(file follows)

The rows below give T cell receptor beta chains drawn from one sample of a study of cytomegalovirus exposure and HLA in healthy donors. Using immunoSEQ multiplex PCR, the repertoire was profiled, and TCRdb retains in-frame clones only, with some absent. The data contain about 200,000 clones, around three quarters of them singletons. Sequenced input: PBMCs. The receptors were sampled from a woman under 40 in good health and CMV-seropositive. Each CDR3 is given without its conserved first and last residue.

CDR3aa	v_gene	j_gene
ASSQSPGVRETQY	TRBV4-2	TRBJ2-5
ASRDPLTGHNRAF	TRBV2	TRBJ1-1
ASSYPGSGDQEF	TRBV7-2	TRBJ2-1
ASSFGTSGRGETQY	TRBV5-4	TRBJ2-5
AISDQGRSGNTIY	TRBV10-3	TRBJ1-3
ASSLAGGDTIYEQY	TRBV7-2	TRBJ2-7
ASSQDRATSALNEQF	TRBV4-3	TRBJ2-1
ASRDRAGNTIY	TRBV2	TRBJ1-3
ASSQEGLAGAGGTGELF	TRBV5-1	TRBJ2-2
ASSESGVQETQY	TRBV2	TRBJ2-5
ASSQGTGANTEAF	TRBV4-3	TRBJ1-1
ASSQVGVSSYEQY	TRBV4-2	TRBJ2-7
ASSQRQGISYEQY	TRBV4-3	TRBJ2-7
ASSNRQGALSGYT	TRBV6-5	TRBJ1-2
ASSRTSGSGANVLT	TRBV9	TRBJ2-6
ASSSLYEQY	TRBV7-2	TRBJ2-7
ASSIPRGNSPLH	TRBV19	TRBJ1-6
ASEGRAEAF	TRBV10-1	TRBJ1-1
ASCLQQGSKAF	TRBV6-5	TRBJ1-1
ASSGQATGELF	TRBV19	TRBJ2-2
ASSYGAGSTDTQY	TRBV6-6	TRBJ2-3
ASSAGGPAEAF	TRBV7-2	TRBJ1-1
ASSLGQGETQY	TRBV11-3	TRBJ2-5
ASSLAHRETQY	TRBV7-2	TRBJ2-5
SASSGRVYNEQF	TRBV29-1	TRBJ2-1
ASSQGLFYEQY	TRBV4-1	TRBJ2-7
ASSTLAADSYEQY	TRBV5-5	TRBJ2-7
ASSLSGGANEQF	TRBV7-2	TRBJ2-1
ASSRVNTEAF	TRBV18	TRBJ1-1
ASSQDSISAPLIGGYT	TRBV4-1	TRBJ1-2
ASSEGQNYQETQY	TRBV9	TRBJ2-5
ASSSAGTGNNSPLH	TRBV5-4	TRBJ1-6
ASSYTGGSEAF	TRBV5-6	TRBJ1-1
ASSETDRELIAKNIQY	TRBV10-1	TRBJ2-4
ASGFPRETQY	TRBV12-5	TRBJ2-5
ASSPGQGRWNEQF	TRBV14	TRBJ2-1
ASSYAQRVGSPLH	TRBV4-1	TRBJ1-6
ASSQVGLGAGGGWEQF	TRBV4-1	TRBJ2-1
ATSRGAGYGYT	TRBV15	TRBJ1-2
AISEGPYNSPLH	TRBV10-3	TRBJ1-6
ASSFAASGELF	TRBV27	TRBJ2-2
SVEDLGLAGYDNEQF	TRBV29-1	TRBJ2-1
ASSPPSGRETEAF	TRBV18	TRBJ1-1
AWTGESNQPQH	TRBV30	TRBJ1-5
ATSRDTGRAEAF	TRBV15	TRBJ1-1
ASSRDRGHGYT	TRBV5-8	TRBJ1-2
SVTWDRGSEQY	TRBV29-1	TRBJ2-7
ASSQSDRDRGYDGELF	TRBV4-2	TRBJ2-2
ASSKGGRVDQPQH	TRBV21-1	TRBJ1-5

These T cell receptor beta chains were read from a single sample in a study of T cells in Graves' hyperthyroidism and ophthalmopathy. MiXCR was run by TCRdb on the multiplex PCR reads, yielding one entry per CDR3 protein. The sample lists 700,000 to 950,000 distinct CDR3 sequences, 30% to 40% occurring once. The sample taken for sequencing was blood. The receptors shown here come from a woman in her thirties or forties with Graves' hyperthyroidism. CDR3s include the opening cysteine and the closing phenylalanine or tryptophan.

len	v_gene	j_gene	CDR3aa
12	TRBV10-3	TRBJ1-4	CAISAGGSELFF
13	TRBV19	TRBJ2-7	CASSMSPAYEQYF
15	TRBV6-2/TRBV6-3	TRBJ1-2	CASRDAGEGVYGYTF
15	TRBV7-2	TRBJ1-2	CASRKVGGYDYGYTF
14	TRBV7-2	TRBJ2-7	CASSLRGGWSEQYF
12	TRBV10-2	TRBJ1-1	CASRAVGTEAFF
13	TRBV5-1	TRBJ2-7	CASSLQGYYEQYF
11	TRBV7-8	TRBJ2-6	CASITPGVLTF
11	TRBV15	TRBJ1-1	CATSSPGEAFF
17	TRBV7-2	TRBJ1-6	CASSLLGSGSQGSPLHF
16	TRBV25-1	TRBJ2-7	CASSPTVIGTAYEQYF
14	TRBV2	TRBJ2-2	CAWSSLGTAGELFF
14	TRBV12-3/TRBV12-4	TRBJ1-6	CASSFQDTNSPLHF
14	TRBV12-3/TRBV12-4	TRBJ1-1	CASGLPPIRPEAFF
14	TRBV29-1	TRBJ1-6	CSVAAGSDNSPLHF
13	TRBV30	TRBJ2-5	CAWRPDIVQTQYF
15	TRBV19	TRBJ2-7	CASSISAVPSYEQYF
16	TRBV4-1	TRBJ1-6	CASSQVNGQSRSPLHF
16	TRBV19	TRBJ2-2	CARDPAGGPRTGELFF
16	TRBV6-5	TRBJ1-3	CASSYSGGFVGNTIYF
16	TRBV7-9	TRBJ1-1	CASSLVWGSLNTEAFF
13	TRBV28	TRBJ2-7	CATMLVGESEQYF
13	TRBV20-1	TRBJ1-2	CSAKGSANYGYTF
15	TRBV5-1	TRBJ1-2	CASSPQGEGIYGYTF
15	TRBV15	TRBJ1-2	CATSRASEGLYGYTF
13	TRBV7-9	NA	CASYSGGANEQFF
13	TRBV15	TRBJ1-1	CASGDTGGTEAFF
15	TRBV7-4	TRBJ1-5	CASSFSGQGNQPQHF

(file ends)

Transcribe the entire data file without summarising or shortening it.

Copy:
The rows below give T cell receptor beta chains drawn from one sample of a study of cytomegalovirus exposure and HLA in healthy donors. Using immunoSEQ multiplex PCR, the repertoire was profiled, and TCRdb retains in-frame clones only, with some absent. The data contain about 200,000 clones, around three quarters of them singletons. Sequenced input: PBMCs. The receptors were sampled from a woman under 40 in good health and CMV-seropositive. Each CDR3 is given without its conserved first and last residue.

CDR3aa	v_gene	j_gene
ASSQSPGVRETQY	TRBV4-2	TRBJ2-5
ASRDPLTGHNRAF	TRBV2	TRBJ1-1
ASSYPGSGDQEF	TRBV7-2	TRBJ2-1
ASSFGTSGRGETQY	TRBV5-4	TRBJ2-5
AISDQGRSGNTIY	TRBV10-3	TRBJ1-3
ASSLAGGDTIYEQY	TRBV7-2	TRBJ2-7
ASSQDRATSALNEQF	TRBV4-3	TRBJ2-1
ASRDRAGNTIY	TRBV2	TRBJ1-3
ASSQEGLAGAGGTGELF	TRBV5-1	TRBJ2-2
ASSESGVQETQY	TRBV2	TRBJ2-5
ASSQGTGANTEAF	TRBV4-3	TRBJ1-1
ASSQVGVSSYEQY	TRBV4-2	TRBJ2-7
ASSQRQGISYEQY	TRBV4-3	TRBJ2-7
ASSNRQGALSGYT	TRBV6-5	TRBJ1-2
ASSRTSGSGANVLT	TRBV9	TRBJ2-6
ASSSLYEQY	TRBV7-2	TRBJ2-7
ASSIPRGNSPLH	TRBV19	TRBJ1-6
ASEGRAEAF	TRBV10-1	TRBJ1-1
ASCLQQGSKAF	TRBV6-5	TRBJ1-1
ASSGQATGELF	TRBV19	TRBJ2-2
ASSYGAGSTDTQY	TRBV6-6	TRBJ2-3
ASSAGGPAEAF	TRBV7-2	TRBJ1-1
ASSLGQGETQY	TRBV11-3	TRBJ2-5
ASSLAHRETQY	TRBV7-2	TRBJ2-5
SASSGRVYNEQF	TRBV29-1	TRBJ2-1
ASSQGLFYEQY	TRBV4-1	TRBJ2-7
ASSTLAADSYEQY	TRBV5-5	TRBJ2-7
ASSLSGGANEQF	TRBV7-2	TRBJ2-1
ASSRVNTEAF	TRBV18	TRBJ1-1
ASSQDSISAPLIGGYT	TRBV4-1	TRBJ1-2
ASSEGQNYQETQY	TRBV9	TRBJ2-5
ASSSAGTGNNSPLH	TRBV5-4	TRBJ1-6
ASSYTGGSEAF	TRBV5-6	TRBJ1-1
ASSETDRELIAKNIQY	TRBV10-1	TRBJ2-4
ASGFPRETQY	TRBV12-5	TRBJ2-5
ASSPGQGRWNEQF	TRBV14	TRBJ2-1
ASSYAQRVGSPLH	TRBV4-1	TRBJ1-6
ASSQVGLGAGGGWEQF	TRBV4-1	TRBJ2-1
ATSRGAGYGYT	TRBV15	TRBJ1-2
AISEGPYNSPLH	TRBV10-3	TRBJ1-6
ASSFAASGELF	TRBV27	TRBJ2-2
SVEDLGLAGYDNEQF	TRBV29-1	TRBJ2-1
ASSPPSGRETEAF	TRBV18	TRBJ1-1
AWTGESNQPQH	TRBV30	TRBJ1-5
ATSRDTGRAEAF	TRBV15	TRBJ1-1
ASSRDRGHGYT	TRBV5-8	TRBJ1-2
SVTWDRGSEQY	TRBV29-1	TRBJ2-7
ASSQSDRDRGYDGELF	TRBV4-2	TRBJ2-2
ASSKGGRVDQPQH	TRBV21-1	TRBJ1-5

These T cell receptor beta chains were read from a single sample in a study of T cells in Graves' hyperthyroidism and ophthalmopathy. MiXCR was run by TCRdb on the multiplex PCR reads, yielding one entry per CDR3 protein. The sample lists 700,000 to 950,000 distinct CDR3 sequences, 30% to 40% occurring once. The sample taken for sequencing was blood. The receptors shown here come from a woman in her thirties or forties with Graves' hyperthyroidism. CDR3s include the opening cysteine and the closing phenylalanine or tryptophan.

len	v_gene	j_gene	CDR3aa
12	TRBV10-3	TRBJ1-4	CAISAGGSELFF
13	TRBV19	TRBJ2-7	CASSMSPAYEQYF
15	TRBV6-2/TRBV6-3	TRBJ1-2	CASRDAGEGVYGYTF
15	TRBV7-2	TRBJ1-2	CASRKVGGYDYGYTF
14	TRBV7-2	TRBJ2-7	CASSLRGGWSEQYF
12	TRBV10-2	TRBJ1-1	CASRAVGTEAFF
13	TRBV5-1	TRBJ2-7	CASSLQGYYEQYF
11	TRBV7-8	TRBJ2-6	CASITPGVLTF
11	TRBV15	TRBJ1-1	CATSSPGEAFF
17	TRBV7-2	TRBJ1-6	CASSLLGSGSQGSPLHF
16	TRBV25-1	TRBJ2-7	CASSPTVIGTAYEQYF
14	TRBV2	TRBJ2-2	CAWSSLGTAGELFF
14	TRBV12-3/TRBV12-4	TRBJ1-6	CASSFQDTNSPLHF
14	TRBV12-3/TRBV12-4	TRBJ1-1	CASGLPPIRPEAFF
14	TRBV29-1	TRBJ1-6	CSVAAGSDNSPLHF
13	TRBV30	TRBJ2-5	CAWRPDIVQTQYF
15	TRBV19	TRBJ2-7	CASSISAVPSYEQYF
16	TRBV4-1	TRBJ1-6	CASSQVNGQSRSPLHF
16	TRBV19	TRBJ2-2	CARDPAGGPRTGELFF
16	TRBV6-5	TRBJ1-3	CASSYSGGFVGNTIYF
16	TRBV7-9	TRBJ1-1	CASSLVWGSLNTEAFF
13	TRBV28	TRBJ2-7	CATMLVGESEQYF
13	TRBV20-1	TRBJ1-2	CSAKGSANYGYTF
15	TRBV5-1	TRBJ1-2	CASSPQGEGIYGYTF
15	TRBV15	TRBJ1-2	CATSRASEGLYGYTF
13	TRBV7-9	NA	CASYSGGANEQFF
13	TRBV15	TRBJ1-1	CASGDTGGTEAFF
15	TRBV7-4	TRBJ1-5	CASSFSGQGNQPQHF